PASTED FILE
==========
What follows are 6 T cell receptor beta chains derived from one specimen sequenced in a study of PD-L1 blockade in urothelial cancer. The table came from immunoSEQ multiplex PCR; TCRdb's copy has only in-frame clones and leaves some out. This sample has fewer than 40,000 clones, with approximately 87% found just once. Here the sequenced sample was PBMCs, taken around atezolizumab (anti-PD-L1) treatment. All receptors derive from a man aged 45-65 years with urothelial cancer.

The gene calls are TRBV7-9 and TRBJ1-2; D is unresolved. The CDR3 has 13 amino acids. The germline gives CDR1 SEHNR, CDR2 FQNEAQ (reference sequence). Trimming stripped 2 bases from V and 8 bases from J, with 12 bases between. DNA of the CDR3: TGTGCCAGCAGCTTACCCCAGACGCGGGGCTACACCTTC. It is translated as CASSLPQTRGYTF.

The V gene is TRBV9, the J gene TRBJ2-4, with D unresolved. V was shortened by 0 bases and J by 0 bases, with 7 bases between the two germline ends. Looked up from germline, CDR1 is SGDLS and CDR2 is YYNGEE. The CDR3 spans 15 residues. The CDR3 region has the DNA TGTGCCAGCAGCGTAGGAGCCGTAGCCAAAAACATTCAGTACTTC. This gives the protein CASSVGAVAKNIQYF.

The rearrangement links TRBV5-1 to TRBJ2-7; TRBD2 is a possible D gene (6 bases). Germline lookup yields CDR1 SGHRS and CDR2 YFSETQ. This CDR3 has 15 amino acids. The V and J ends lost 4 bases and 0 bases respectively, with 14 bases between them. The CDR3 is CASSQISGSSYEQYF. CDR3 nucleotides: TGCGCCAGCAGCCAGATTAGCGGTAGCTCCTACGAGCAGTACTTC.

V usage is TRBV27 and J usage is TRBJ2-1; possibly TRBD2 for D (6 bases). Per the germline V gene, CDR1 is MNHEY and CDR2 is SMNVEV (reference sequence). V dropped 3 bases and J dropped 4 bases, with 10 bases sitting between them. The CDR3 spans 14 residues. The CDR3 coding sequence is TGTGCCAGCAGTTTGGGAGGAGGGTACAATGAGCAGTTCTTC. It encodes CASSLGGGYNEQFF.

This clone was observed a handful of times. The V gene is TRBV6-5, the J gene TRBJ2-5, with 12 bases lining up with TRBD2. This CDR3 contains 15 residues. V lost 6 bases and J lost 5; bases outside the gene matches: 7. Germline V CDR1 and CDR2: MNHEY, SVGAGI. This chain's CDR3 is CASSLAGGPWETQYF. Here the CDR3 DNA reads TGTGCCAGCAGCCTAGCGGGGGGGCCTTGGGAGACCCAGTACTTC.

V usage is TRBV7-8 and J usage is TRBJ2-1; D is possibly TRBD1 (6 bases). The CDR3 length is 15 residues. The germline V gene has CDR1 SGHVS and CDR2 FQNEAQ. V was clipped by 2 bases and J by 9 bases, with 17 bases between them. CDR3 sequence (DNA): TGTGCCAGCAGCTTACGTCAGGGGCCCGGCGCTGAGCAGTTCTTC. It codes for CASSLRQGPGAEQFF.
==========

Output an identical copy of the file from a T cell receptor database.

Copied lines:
What follows are 6 T cell receptor beta chains derived from one specimen sequenced in a study of PD-L1 blockade in urothelial cancer. The table came from immunoSEQ multiplex PCR; TCRdb's copy has only in-frame clones and leaves some out. This sample has fewer than 40,000 clones, with approximately 87% found just once. Here the sequenced sample was PBMCs, taken around atezolizumab (anti-PD-L1) treatment. All receptors derive from a man aged 45-65 years with urothelial cancer.

The gene calls are TRBV7-9 and TRBJ1-2; D is unresolved. The CDR3 has 13 amino acids. The germline gives CDR1 SEHNR, CDR2 FQNEAQ (reference sequence). Trimming stripped 2 bases from V and 8 bases from J, with 12 bases between. DNA of the CDR3: TGTGCCAGCAGCTTACCCCAGACGCGGGGCTACACCTTC. It is translated as CASSLPQTRGYTF.

The V gene is TRBV9, the J gene TRBJ2-4, with D unresolved. V was shortened by 0 bases and J by 0 bases, with 7 bases between the two germline ends. Looked up from germline, CDR1 is SGDLS and CDR2 is YYNGEE. The CDR3 spans 15 residues. The CDR3 region has the DNA TGTGCCAGCAGCGTAGGAGCCGTAGCCAAAAACATTCAGTACTTC. This gives the protein CASSVGAVAKNIQYF.

The rearrangement links TRBV5-1 to TRBJ2-7; TRBD2 is a possible D gene (6 bases). Germline lookup yields CDR1 SGHRS and CDR2 YFSETQ. This CDR3 has 15 amino acids. The V and J ends lost 4 bases and 0 bases respectively, with 14 bases between them. The CDR3 is CASSQISGSSYEQYF. CDR3 nucleotides: TGCGCCAGCAGCCAGATTAGCGGTAGCTCCTACGAGCAGTACTTC.

V usage is TRBV27 and J usage is TRBJ2-1; possibly TRBD2 for D (6 bases). Per the germline V gene, CDR1 is MNHEY and CDR2 is SMNVEV (reference sequence). V dropped 3 bases and J dropped 4 bases, with 10 bases sitting between them. The CDR3 spans 14 residues. The CDR3 coding sequence is TGTGCCAGCAGTTTGGGAGGAGGGTACAATGAGCAGTTCTTC. It encodes CASSLGGGYNEQFF.

This clone was observed a handful of times. The V gene is TRBV6-5, the J gene TRBJ2-5, with 12 bases lining up with TRBD2. This CDR3 contains 15 residues. V lost 6 bases and J lost 5; bases outside the gene matches: 7. Germline V CDR1 and CDR2: MNHEY, SVGAGI. This chain's CDR3 is CASSLAGGPWETQYF. Here the CDR3 DNA reads TGTGCCAGCAGCCTAGCGGGGGGGCCTTGGGAGACCCAGTACTTC.

V usage is TRBV7-8 and J usage is TRBJ2-1; D is possibly TRBD1 (6 bases). The CDR3 length is 15 residues. The germline V gene has CDR1 SGHVS and CDR2 FQNEAQ. V was clipped by 2 bases and J by 9 bases, with 17 bases between them. CDR3 sequence (DNA): TGTGCCAGCAGCTTACGTCAGGGGCCCGGCGCTGAGCAGTTCTTC. It codes for CASSLRQGPGAEQFF.